That crossroads appears to have arrived. I wish I had told that newspaper reporter that my state should try something radical. It should brand itself as the one state in the Union that is serious about rewarding achievement. It should pull out of Medicaid, end all government spending not devoted to providing true public goods and significant externality control, and should then (because it now can) end the individual and corporate income taxes, repeal all protectionism for labor cartels, and sharply curtail anything that makes it difficult to open or expand business. It should then watch what happens. We must now choose a road, and the one we take will make all the difference.

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Anonymous Bill said...

Having had you as a professor in an MBA econ class (my favorite class of the program, btw), I know better than to try to spout econ theories as a rank ameteur because I'm confident I'd just come up short, but.....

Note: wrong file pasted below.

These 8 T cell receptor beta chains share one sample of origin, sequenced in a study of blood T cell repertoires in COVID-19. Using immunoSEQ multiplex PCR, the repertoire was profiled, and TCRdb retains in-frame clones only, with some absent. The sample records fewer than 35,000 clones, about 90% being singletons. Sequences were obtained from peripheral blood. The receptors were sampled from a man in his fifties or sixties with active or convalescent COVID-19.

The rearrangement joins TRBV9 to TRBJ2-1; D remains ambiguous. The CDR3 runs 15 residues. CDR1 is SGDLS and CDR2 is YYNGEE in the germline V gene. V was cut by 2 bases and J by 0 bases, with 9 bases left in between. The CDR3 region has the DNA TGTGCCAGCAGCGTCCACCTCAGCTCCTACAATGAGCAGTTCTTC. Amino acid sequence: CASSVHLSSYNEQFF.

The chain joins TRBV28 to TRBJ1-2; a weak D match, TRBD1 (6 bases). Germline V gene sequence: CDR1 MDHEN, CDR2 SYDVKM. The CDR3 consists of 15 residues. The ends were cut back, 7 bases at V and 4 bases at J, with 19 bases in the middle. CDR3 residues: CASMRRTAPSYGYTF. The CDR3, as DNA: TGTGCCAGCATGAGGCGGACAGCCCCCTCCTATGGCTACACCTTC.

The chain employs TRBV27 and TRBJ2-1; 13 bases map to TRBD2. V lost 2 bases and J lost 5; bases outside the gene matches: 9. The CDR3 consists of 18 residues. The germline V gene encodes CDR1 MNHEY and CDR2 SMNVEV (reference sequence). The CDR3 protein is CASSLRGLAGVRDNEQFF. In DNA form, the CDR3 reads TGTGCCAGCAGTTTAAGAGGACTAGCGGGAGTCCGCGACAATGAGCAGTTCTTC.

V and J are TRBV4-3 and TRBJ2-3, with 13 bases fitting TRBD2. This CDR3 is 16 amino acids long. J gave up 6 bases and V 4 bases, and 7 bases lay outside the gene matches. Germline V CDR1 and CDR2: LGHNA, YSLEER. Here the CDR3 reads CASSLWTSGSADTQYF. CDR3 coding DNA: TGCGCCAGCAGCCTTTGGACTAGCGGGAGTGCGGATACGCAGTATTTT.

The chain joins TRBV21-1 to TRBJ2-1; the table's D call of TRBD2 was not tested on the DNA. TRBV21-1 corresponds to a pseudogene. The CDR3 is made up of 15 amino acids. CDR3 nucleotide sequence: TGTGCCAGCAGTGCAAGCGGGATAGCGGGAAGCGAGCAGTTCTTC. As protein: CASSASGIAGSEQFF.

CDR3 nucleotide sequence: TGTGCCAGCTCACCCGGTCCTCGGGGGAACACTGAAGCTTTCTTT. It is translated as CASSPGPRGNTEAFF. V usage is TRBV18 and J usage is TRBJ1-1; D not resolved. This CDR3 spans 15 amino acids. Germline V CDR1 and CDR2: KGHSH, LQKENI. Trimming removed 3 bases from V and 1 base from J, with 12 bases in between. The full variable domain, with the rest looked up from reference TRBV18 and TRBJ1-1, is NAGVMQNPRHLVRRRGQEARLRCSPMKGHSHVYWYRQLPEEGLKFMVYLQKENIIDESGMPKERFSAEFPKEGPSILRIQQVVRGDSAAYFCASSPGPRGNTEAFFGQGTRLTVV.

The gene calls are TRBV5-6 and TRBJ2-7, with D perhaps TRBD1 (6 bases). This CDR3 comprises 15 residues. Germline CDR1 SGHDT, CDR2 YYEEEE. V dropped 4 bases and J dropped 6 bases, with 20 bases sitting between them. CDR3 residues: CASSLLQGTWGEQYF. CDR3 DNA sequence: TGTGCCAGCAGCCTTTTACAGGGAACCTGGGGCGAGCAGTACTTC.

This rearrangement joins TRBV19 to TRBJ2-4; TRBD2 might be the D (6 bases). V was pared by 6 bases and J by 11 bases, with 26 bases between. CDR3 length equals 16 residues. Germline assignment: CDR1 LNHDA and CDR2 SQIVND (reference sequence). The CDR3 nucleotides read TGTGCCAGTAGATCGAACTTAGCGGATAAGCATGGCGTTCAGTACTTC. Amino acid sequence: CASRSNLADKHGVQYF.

It would seem if you go all the way back to the beginning, Grog figured out he was better at killing sabertooths than his neighbor Thor, but Thor could make a lean-to that kept the family dry while Grog's leaked like a seive, so they started working at trading things of value that they had skills in....expanded out over thousands of years and toss in a monetary system so we're not giving chickens to one another as payment, and our whole economy still rests on people trading one valuable thing or skill for another.